Which are detailed in

Use Case




Requirements get mapped to logical and physical components – just as they always did (Use cases & Classes)


Becomes more Detailed

And eventually





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OO Process Steps

  • Ø      Define requirements

    • Allocate and Derive requirements

    • Map requirements to use cases

    • Map requirements to classes

  • Ø      Define use cases

    • Draw Diagrams

    • Write use case summary

    • Include requirements & External Interfaces

  • Ø      Define domain model class diagram

    • Add attributes when known

  • ØReview requirements

  • Ø      Define use case scenarios

    • Include a summary

  • Ø      Define first level decomposition class diagram

    • Take from domain class diagram

    • Include boundary objects, controllers and entities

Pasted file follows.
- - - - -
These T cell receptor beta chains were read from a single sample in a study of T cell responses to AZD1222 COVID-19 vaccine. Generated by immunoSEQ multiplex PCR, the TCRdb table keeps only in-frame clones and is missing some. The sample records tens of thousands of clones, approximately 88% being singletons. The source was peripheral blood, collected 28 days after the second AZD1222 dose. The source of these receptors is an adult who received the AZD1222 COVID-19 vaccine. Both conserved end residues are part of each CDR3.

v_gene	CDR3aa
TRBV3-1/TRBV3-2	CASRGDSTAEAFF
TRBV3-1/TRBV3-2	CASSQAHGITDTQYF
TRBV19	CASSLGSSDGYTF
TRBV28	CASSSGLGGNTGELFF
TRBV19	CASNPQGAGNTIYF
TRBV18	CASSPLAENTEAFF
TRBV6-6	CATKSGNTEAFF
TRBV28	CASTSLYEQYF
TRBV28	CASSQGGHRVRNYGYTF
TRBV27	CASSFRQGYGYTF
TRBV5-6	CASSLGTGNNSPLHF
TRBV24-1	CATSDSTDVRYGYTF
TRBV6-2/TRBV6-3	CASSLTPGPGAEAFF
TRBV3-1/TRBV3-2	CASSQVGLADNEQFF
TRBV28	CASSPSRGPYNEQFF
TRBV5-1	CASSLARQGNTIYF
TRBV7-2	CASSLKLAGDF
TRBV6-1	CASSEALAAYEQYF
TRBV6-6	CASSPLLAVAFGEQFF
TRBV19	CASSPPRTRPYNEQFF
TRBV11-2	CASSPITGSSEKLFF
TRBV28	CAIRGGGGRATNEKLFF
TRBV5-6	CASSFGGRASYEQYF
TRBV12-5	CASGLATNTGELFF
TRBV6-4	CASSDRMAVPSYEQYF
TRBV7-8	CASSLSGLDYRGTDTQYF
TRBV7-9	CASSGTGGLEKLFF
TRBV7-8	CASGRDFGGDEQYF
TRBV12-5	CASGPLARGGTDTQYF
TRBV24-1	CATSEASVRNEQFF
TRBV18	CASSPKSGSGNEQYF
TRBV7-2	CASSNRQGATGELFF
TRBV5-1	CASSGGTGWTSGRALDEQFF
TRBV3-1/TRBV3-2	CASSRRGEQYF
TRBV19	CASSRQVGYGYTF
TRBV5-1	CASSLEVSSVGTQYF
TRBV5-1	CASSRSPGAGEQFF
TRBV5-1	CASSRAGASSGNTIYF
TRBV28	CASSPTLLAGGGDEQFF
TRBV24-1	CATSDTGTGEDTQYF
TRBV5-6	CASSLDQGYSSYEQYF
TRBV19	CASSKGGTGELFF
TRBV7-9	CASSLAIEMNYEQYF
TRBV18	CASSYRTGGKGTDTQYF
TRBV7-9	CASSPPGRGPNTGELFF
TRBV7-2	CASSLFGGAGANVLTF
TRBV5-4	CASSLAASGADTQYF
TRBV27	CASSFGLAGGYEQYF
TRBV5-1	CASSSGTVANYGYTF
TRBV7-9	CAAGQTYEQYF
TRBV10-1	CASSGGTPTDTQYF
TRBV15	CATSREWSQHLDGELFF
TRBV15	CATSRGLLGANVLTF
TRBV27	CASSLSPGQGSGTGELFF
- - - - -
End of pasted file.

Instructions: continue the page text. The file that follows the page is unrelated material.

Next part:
• ØReview Preliminary Design

  • Ø     Create a sequence diagram for each scenario

    • Use only objects in the class diagram

    • Update scenario documentation to include details

  • Ø      Update class diagram

    • Add methods to classes when known (Internal interfaces)

  • Ø     Update Documentation (interfaces etc.)

  • Ø    Review Design


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Requirements Are…..

  • Specific, demonstrate-able, statements that exactly specify what the system will do as well as a set of constraints that the system will operate under.

  • A contract with the customer

  • Usually have the word “shall” in it. For example:

    • The students shall do their homework.

    • If the students do not do their homework they shall be penalized.

      • Penalization for missing homework assignments shall be a zero entered for the homework assignment.

    • If a student “instant messages” during class they shall receive a zero for class attendance for that day.

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High Level


What Really Happens



Manufacture H/W

Code S/W

If you believe this,

I have a bridge I’d like to sell you


are done first,

then we do



and Test

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#1 Problem with Requirements

Requirements are not glamorous





If you do a good job with requirements you will get NO credit

Because Requirements are boring – However?

  • You Must Get Organized in order to assure: